James Sunderland said that this was a good Bill—no, it is not. It is a bad Bill, and it is an unnecessary Bill. All of this could have been done within the Armed Forces Bill that is going through Parliament, but the Government chose, for their own reasons, to put forward this Bill. It does not get to the central point of the issue, which is around investigations. They are completely absent from this Bill and currently absent from the Armed Forces Bill. They were resisted by Johnny Mercer in this Bill and in the Armed Forces Bill. It galls me that yesterday he was standing outside a court in Northern Ireland, trumpeting the fact that he was on the side of trying to stop people being investigated, when he had been in a position to do something about it. I think of him as being a bit like an actor in a play who has been sat in the audience watching, rather than taking part.
Without investigation, the Bill is flawed. I have written to the Minister: he needs to ensure that investigations are put in the Armed Forces Bill, because without that, despite the protections that have been claimed today, servicemen and women will be watching our proceedings, thinking that they have more protection than they have. They will still be investigated if allegations are made. There is an opportunity now, with the Armed Forces Bill, to remedy that.
Part 2 of this Bill should simply have been scrapped. I am sorry, but the idea that we should all have Limitation Act rights and yet members of our armed forces should not—that we should take those away from them—is just not good enough. A Bill that is supposed to give things to our armed forces has been taking things away from them. Part 2 will be challenged in court; only the lawyers will benefit from it.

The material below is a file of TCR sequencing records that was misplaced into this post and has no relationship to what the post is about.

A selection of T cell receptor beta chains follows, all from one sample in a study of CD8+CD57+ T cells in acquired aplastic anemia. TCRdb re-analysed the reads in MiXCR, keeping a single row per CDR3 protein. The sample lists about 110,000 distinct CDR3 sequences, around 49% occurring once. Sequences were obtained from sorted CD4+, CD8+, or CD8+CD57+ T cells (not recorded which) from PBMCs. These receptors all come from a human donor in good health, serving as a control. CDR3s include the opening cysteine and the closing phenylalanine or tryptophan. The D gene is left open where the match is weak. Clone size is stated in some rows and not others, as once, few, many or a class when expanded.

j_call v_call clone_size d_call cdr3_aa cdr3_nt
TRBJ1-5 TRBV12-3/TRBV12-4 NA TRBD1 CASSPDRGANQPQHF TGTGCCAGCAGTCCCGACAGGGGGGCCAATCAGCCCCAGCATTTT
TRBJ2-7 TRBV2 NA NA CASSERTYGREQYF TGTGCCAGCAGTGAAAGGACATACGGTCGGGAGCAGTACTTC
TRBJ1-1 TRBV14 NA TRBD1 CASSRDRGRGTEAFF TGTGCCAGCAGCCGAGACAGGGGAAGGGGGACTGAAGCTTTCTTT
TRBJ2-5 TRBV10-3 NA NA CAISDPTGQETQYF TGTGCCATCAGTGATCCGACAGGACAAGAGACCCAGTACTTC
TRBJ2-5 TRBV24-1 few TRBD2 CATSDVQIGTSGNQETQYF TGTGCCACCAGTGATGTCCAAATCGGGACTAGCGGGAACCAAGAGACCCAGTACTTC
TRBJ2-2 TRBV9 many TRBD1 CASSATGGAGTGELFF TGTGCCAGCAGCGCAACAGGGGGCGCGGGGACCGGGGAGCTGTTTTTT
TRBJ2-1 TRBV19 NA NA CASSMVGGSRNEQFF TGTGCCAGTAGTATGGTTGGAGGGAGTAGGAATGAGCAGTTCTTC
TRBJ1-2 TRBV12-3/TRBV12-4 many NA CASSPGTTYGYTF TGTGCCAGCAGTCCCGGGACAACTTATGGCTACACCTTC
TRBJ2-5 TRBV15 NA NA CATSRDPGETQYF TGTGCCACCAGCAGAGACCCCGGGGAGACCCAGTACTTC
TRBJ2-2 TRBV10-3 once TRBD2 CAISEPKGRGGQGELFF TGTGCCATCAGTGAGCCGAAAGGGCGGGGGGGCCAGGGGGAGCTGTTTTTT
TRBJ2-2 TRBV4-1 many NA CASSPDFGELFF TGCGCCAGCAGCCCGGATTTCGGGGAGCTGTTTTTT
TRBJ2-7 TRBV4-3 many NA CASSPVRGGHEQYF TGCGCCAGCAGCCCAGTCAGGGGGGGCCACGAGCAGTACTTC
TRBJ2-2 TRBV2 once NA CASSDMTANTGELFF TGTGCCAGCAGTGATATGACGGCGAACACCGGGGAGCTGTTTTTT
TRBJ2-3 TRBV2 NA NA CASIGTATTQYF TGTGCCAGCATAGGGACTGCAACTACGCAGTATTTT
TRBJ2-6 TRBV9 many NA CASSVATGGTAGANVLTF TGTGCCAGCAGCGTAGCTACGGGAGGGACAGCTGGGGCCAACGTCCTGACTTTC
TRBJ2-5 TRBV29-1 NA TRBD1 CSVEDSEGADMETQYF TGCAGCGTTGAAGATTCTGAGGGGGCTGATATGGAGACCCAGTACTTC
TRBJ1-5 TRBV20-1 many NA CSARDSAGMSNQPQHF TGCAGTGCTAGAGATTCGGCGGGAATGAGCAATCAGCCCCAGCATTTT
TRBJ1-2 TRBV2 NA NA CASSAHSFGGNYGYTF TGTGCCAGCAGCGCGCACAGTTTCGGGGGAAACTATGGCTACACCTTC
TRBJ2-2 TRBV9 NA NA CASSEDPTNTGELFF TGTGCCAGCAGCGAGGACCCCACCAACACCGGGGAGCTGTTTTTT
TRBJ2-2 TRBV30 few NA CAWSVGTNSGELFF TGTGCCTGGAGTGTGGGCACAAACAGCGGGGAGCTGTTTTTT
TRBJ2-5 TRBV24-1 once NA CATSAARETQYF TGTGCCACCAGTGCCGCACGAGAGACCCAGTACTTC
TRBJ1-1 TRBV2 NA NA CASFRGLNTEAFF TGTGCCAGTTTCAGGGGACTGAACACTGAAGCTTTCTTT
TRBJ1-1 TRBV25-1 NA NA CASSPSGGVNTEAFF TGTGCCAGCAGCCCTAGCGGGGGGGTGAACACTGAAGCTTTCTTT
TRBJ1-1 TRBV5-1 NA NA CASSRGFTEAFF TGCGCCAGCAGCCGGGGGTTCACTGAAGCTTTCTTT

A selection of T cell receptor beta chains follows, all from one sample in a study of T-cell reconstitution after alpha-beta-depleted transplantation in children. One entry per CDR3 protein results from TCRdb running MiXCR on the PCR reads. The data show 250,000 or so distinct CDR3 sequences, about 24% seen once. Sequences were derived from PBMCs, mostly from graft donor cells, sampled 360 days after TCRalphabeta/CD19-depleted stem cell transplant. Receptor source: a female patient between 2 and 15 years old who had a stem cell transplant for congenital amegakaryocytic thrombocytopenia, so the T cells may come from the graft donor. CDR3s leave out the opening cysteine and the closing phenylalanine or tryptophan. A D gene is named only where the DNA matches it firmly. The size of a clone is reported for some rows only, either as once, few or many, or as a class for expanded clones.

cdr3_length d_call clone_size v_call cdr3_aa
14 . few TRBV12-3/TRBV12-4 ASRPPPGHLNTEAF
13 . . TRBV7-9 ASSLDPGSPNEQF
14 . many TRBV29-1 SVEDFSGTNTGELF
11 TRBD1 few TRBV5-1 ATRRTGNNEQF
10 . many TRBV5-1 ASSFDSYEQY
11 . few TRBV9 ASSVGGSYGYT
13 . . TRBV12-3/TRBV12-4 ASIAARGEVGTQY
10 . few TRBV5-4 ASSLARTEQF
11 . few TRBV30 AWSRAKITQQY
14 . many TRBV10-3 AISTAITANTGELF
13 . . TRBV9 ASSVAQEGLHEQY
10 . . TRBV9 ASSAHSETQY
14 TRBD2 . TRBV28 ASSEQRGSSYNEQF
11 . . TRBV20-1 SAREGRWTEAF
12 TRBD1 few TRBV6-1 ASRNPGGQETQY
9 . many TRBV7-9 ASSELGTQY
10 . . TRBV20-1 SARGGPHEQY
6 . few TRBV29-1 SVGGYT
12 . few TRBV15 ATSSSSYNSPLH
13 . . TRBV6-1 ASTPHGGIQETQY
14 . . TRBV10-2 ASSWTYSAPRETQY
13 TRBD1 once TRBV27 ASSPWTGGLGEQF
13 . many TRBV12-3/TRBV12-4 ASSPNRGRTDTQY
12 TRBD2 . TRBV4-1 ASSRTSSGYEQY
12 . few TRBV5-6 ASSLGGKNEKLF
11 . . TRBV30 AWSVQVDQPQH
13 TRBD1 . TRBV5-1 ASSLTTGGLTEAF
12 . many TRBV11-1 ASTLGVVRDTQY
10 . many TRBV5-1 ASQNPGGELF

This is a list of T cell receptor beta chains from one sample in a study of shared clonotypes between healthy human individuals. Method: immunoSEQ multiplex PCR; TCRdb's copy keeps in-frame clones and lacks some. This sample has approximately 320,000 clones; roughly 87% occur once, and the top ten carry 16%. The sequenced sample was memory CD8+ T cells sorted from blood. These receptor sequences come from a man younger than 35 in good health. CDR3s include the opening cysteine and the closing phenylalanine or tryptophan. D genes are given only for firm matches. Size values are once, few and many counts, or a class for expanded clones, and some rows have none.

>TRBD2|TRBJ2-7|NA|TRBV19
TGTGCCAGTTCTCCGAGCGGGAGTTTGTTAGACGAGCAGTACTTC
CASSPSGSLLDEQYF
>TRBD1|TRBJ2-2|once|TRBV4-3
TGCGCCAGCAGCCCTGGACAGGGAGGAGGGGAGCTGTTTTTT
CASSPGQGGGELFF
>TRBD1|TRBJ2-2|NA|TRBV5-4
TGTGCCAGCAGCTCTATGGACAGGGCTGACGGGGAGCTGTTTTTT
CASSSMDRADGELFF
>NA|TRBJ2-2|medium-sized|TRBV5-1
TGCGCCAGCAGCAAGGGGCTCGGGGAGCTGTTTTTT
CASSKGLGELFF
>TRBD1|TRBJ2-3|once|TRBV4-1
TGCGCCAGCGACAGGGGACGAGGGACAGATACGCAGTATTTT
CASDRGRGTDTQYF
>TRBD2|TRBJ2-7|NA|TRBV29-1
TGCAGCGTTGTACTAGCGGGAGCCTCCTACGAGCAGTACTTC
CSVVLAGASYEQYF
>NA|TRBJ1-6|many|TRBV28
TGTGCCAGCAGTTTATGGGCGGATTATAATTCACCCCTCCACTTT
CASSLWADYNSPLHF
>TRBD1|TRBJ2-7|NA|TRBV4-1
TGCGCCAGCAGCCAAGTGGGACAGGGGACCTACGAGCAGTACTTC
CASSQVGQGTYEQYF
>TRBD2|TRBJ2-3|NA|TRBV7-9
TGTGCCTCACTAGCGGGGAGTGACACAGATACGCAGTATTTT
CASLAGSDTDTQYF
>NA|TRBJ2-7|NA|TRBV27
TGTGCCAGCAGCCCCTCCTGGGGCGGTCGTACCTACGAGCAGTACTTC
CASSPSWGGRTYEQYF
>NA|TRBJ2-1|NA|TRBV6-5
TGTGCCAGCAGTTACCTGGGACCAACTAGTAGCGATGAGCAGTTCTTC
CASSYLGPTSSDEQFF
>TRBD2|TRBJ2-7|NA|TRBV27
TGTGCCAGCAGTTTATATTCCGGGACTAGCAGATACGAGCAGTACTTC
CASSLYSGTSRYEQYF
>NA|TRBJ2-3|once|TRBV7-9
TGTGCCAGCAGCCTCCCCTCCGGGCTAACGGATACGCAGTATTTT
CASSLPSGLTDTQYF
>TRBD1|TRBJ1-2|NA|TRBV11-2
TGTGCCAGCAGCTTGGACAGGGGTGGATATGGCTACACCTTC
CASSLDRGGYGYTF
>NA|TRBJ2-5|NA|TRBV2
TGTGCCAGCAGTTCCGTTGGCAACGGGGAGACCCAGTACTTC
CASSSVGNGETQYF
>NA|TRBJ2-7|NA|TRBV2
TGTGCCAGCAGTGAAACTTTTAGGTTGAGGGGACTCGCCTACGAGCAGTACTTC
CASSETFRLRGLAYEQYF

I welcome the change on war crimes because, like many across the House, I was concerned about our international reputation. I fully support Lord Dannatt’s amendment; I believe we should support anything that helps servicemen and women who are going through such a process.
The Bill claimed to do a lot but does very little. It is disappointing. It could have been vastly improved, or just ignored altogether and incorporated into the Armed Forces Bill. There is an opportunity to put right what is not in this Bill when the Armed Forces Bill passes through the House. I know that the Minister is open to discussions about that, but I urge him to ensure that that happens, because without that, people will still be investigated; they will still go through the agony that this Bill was intended to stop. We all sympathised with that intention. It clearly will not be achieved in the Bill’s present form.